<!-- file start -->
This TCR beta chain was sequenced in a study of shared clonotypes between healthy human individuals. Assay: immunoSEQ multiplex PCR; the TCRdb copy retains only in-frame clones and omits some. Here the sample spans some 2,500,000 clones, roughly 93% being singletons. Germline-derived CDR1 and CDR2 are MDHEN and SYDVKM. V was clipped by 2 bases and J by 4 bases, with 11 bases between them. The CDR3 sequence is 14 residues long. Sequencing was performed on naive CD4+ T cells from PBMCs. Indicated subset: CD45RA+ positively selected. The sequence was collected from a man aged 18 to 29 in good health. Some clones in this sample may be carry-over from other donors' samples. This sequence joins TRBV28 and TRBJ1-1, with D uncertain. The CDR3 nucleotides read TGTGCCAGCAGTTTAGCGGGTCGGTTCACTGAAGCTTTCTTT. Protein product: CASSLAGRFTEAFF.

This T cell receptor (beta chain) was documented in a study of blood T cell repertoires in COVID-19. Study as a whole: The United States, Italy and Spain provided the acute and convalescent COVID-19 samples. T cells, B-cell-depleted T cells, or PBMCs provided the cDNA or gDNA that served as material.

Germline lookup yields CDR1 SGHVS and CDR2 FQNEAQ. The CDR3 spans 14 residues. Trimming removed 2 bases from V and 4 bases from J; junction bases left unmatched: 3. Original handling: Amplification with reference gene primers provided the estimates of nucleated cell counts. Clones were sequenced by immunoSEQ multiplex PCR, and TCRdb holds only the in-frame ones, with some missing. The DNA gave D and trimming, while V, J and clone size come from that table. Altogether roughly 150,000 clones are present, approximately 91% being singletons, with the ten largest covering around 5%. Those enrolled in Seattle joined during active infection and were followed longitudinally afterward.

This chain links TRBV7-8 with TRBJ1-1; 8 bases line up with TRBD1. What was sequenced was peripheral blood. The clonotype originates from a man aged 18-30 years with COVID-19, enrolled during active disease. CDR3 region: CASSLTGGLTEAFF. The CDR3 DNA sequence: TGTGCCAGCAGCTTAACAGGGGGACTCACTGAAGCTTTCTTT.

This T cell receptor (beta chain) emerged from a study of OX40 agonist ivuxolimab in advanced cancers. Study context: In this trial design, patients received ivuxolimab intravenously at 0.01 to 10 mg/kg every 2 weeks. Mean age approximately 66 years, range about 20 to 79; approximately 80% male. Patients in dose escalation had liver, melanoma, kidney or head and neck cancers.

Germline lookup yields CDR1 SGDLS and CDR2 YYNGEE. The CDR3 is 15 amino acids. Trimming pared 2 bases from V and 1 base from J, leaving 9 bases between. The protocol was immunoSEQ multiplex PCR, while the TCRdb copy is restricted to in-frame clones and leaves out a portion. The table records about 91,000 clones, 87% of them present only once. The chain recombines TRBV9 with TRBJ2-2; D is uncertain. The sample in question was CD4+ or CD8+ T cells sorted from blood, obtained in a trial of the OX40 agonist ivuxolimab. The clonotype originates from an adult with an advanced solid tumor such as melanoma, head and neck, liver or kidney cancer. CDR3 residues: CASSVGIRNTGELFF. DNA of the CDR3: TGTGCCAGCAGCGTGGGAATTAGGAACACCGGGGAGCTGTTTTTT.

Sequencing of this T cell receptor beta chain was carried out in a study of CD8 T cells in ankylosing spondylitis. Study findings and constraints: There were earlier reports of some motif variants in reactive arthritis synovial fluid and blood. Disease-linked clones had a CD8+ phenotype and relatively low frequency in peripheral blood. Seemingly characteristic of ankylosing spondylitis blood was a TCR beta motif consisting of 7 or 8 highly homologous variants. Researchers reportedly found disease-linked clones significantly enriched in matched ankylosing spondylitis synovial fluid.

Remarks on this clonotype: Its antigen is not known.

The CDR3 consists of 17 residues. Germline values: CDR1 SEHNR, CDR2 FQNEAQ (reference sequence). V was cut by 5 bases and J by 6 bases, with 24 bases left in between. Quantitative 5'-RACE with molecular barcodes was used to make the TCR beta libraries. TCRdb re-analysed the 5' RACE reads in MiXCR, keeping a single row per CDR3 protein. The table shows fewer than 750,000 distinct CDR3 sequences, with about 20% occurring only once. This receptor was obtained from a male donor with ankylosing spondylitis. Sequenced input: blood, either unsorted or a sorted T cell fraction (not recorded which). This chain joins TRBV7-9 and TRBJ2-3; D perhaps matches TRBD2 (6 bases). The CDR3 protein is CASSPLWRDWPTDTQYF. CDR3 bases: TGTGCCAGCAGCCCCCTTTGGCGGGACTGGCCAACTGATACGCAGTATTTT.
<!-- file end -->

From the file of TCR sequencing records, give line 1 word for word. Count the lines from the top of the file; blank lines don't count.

This TCR beta chain was sequenced in a study of shared clonotypes between healthy human individuals. Assay: immunoSEQ multiplex PCR; the TCRdb copy retains only in-frame clones and omits some. Here the sample spans some 2,500,000 clones, roughly 93% being singletons. Germline-derived CDR1 and CDR2 are MDHEN and SYDVKM. V was clipped by 2 bases and J by 4 bases, with 11 bases between them. The CDR3 sequence is 14 residues long. Sequencing was performed on naive CD4+ T cells from PBMCs. Indicated subset: CD45RA+ positively selected. The sequence was collected from a man aged 18 to 29 in good health. Some clones in this sample may be carry-over from other donors' samples. This sequence joins TRBV28 and TRBJ1-1, with D uncertain. The CDR3 nucleotides read TGTGCCAGCAGTTTAGCGGGTCGGTTCACTGAAGCTTTCTTT. Protein product: CASSLAGRFTEAFF.